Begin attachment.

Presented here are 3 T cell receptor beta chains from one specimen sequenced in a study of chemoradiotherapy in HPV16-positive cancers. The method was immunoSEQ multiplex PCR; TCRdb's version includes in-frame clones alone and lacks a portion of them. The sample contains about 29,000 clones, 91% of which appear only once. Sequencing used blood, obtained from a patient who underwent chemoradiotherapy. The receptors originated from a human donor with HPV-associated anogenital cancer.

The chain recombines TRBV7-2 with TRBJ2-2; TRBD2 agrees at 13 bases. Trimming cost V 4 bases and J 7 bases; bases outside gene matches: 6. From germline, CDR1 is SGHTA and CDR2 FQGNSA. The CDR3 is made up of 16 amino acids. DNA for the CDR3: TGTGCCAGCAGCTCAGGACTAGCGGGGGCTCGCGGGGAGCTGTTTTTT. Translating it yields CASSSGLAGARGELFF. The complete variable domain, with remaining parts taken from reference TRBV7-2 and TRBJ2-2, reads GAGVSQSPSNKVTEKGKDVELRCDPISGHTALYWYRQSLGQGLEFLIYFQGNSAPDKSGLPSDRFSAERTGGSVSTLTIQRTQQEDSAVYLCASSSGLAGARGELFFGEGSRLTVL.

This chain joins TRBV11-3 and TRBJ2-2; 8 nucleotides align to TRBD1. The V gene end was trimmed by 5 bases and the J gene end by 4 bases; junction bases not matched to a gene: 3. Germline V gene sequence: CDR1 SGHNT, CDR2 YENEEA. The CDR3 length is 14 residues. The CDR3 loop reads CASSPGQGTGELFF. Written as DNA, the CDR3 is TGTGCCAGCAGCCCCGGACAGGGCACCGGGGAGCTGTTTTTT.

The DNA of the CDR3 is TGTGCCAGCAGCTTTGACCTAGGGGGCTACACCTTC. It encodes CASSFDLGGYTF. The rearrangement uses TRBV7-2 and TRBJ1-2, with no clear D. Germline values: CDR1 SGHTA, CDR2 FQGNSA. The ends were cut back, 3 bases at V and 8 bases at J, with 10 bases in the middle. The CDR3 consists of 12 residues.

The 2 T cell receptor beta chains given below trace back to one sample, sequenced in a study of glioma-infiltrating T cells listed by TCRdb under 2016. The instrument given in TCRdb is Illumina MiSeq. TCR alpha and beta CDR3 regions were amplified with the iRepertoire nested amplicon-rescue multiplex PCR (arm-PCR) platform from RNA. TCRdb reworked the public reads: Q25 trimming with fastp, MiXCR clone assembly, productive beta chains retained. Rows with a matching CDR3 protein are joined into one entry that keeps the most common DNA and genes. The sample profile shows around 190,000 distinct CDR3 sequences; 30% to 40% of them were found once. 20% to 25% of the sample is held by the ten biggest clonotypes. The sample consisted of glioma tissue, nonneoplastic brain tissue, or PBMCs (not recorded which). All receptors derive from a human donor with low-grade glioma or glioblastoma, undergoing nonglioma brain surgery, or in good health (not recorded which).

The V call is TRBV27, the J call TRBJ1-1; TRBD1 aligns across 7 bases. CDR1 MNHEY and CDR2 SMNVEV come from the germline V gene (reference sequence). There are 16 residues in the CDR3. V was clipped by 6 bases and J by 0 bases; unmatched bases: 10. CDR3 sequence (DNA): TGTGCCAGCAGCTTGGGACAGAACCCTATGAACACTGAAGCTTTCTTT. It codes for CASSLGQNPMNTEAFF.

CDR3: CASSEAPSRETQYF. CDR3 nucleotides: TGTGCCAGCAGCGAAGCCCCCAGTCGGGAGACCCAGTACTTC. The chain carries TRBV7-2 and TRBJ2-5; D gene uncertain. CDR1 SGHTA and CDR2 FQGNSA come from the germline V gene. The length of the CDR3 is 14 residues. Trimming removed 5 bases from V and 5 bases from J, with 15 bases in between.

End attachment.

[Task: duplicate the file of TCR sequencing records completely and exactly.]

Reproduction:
Presented here are 3 T cell receptor beta chains from one specimen sequenced in a study of chemoradiotherapy in HPV16-positive cancers. The method was immunoSEQ multiplex PCR; TCRdb's version includes in-frame clones alone and lacks a portion of them. The sample contains about 29,000 clones, 91% of which appear only once. Sequencing used blood, obtained from a patient who underwent chemoradiotherapy. The receptors originated from a human donor with HPV-associated anogenital cancer.

The chain recombines TRBV7-2 with TRBJ2-2; TRBD2 agrees at 13 bases. Trimming cost V 4 bases and J 7 bases; bases outside gene matches: 6. From germline, CDR1 is SGHTA and CDR2 FQGNSA. The CDR3 is made up of 16 amino acids. DNA for the CDR3: TGTGCCAGCAGCTCAGGACTAGCGGGGGCTCGCGGGGAGCTGTTTTTT. Translating it yields CASSSGLAGARGELFF. The complete variable domain, with remaining parts taken from reference TRBV7-2 and TRBJ2-2, reads GAGVSQSPSNKVTEKGKDVELRCDPISGHTALYWYRQSLGQGLEFLIYFQGNSAPDKSGLPSDRFSAERTGGSVSTLTIQRTQQEDSAVYLCASSSGLAGARGELFFGEGSRLTVL.

This chain joins TRBV11-3 and TRBJ2-2; 8 nucleotides align to TRBD1. The V gene end was trimmed by 5 bases and the J gene end by 4 bases; junction bases not matched to a gene: 3. Germline V gene sequence: CDR1 SGHNT, CDR2 YENEEA. The CDR3 length is 14 residues. The CDR3 loop reads CASSPGQGTGELFF. Written as DNA, the CDR3 is TGTGCCAGCAGCCCCGGACAGGGCACCGGGGAGCTGTTTTTT.

The DNA of the CDR3 is TGTGCCAGCAGCTTTGACCTAGGGGGCTACACCTTC. It encodes CASSFDLGGYTF. The rearrangement uses TRBV7-2 and TRBJ1-2, with no clear D. Germline values: CDR1 SGHTA, CDR2 FQGNSA. The ends were cut back, 3 bases at V and 8 bases at J, with 10 bases in the middle. The CDR3 consists of 12 residues.

The 2 T cell receptor beta chains given below trace back to one sample, sequenced in a study of glioma-infiltrating T cells listed by TCRdb under 2016. The instrument given in TCRdb is Illumina MiSeq. TCR alpha and beta CDR3 regions were amplified with the iRepertoire nested amplicon-rescue multiplex PCR (arm-PCR) platform from RNA. TCRdb reworked the public reads: Q25 trimming with fastp, MiXCR clone assembly, productive beta chains retained. Rows with a matching CDR3 protein are joined into one entry that keeps the most common DNA and genes. The sample profile shows around 190,000 distinct CDR3 sequences; 30% to 40% of them were found once. 20% to 25% of the sample is held by the ten biggest clonotypes. The sample consisted of glioma tissue, nonneoplastic brain tissue, or PBMCs (not recorded which). All receptors derive from a human donor with low-grade glioma or glioblastoma, undergoing nonglioma brain surgery, or in good health (not recorded which).

The V call is TRBV27, the J call TRBJ1-1; TRBD1 aligns across 7 bases. CDR1 MNHEY and CDR2 SMNVEV come from the germline V gene (reference sequence). There are 16 residues in the CDR3. V was clipped by 6 bases and J by 0 bases; unmatched bases: 10. CDR3 sequence (DNA): TGTGCCAGCAGCTTGGGACAGAACCCTATGAACACTGAAGCTTTCTTT. It codes for CASSLGQNPMNTEAFF.

CDR3: CASSEAPSRETQYF. CDR3 nucleotides: TGTGCCAGCAGCGAAGCCCCCAGTCGGGAGACCCAGTACTTC. The chain carries TRBV7-2 and TRBJ2-5; D gene uncertain. CDR1 SGHTA and CDR2 FQGNSA come from the germline V gene. The length of the CDR3 is 14 residues. Trimming removed 5 bases from V and 5 bases from J, with 15 bases in between.